Fall 2014 students in the Learning Studio performed statistically significantly better than did Fall 2011
students in a traditional type of classroom space. Students in all classes taught in the blended format
performed statistically significantly better than did students in the traditional format.
Who will administer each measure?
How will each measure be administered?
When and how often will each measure be administered?
Who will collect and analyze the data?
How will the results be shared and with whom?
How will the results be used for continuous improvement?
Accountability. Faculty, who were key to the success of our
assessment project, were not aware in advance of our project and
their potential roles in it. How did they communicate with their
students about assessment activities and administer the measures?
Advance Preparation. Assessment should be part of the project from
day one, including the creation of measurable goals.
Time. To develop the plan. To identify the measures. To implement
the measures. To collect and analyze the data. To report the findings
Partnering. You may want – and need – to leverage the expertise of
others to fully implement your plan.
Start early. Anticipate the need to educate others and yourself.
Strengthen your assessment plan by including quantitative and
Determine all stakeholders early and ensure they understand the
project goals. Involve them in the assessment planning and ask for
their feedback throughout the project.
Make sure all involved understand the time commitment.
Where applicable, partner with campus Institutional Review Board to
ensure that participants understand what types of research may need
or benefit from IRB approval.
Expect change to impact your assessment project. A lot can happen
over the course of your project.
Acknowledge that your findings may have ripple effects beyond the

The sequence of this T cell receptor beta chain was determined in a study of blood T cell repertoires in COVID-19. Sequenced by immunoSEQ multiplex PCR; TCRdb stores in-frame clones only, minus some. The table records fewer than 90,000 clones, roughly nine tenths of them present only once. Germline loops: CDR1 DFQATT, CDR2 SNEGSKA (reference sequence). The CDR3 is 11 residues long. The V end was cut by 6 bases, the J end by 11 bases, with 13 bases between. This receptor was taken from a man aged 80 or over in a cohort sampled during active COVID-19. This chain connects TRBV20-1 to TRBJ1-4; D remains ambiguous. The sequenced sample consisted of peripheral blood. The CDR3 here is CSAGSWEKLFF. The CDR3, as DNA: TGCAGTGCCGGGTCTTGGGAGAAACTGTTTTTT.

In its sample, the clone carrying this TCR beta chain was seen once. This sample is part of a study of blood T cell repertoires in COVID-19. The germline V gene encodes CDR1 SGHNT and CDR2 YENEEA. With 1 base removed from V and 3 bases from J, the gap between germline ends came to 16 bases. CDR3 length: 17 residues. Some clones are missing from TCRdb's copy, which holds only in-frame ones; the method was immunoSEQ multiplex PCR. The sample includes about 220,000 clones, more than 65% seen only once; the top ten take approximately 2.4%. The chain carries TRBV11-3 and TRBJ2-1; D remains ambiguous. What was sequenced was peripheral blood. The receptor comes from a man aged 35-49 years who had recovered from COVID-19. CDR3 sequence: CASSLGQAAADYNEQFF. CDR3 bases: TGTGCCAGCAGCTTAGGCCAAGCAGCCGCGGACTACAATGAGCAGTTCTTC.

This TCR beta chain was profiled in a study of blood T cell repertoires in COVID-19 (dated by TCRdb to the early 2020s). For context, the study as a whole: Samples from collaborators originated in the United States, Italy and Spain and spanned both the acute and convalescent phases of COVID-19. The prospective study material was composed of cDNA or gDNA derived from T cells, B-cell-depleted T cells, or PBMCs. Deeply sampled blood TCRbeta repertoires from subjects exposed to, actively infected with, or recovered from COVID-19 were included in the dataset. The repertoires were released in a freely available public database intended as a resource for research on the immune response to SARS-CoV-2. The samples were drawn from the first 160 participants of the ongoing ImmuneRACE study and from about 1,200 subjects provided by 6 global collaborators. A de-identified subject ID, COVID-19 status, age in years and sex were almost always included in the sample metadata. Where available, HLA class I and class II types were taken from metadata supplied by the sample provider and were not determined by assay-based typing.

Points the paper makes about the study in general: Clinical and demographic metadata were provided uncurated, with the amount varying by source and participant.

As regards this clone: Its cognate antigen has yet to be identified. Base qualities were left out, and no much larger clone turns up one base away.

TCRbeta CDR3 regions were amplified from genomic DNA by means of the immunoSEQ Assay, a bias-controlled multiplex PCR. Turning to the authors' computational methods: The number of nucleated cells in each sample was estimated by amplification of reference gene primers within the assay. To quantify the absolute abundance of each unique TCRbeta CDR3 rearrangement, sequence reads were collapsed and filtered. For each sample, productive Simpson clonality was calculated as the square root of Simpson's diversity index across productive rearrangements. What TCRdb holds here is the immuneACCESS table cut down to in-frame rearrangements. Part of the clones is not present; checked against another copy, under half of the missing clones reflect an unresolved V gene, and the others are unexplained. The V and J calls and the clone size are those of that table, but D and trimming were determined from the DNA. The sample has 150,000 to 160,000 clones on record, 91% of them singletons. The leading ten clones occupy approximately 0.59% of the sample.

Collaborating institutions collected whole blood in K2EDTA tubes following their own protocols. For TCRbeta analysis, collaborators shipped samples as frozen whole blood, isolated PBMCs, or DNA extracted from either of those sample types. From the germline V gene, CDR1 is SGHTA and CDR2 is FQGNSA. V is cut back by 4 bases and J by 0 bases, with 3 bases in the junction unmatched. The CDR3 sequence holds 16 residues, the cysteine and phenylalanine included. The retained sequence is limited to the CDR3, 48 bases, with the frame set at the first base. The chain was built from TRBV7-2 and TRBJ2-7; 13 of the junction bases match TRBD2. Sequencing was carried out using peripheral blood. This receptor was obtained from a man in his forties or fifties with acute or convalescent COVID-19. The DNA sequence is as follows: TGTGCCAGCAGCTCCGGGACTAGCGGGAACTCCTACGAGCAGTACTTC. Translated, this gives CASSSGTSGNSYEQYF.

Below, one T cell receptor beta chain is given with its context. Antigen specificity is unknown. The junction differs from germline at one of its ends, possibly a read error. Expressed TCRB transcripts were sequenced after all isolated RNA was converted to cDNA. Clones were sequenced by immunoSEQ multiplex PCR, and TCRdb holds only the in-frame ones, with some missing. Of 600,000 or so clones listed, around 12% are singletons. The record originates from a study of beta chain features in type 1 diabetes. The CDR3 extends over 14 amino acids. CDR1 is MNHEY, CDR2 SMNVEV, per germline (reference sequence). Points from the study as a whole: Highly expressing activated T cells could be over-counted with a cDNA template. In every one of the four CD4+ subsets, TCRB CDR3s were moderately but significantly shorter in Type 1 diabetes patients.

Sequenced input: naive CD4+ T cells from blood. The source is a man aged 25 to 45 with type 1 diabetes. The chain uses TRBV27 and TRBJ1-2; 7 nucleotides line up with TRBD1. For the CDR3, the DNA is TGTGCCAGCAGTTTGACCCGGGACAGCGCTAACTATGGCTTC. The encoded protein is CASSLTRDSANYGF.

original scope of the project.
Expect to learn a lot and be pushed beyond your comfort zone.
In Fall 2014, the Cline Library at Northern Arizona University opened its new Learning Studio, a highly configurable, advanced technology classroom space in an
environment designed to be seamless and intuitive to use. At the request of NAU’s provost, we launched a year-long assessment project to better understand the
experience of students and faculty in the room.
Our first challenge: determining a mix of measures with the potential to capture information related to the Learning Studio goals and provide insight from a variety of
angles – from the technology to the pedagogy, from the student perspective to the faculty perspective, and from student learning held in a traditional space versus the
new classroom space.
Rated High by Students and Faculty:
• Enhances in-class activities with features of the room (movable furniture, large-screen displays, etc.)
Rated Low by Students and Faculty:
• Helps me to develop connections with my classmates/students.
Interview Question: How have you changed as an instructor as a result of your experience in the Learning Studio?
Most frequent response: I became more interactive with my students.
Tools and Strategies
• Most used: Display instructor’s content onto
large or all screens
• Most common: Audiovisual equipment
Sample of Enhancements Requested by Faculty
• Mute all tables with one touch.
• Reduce noise level during student group work.
• Display instructor content and table content simultaneously at a table.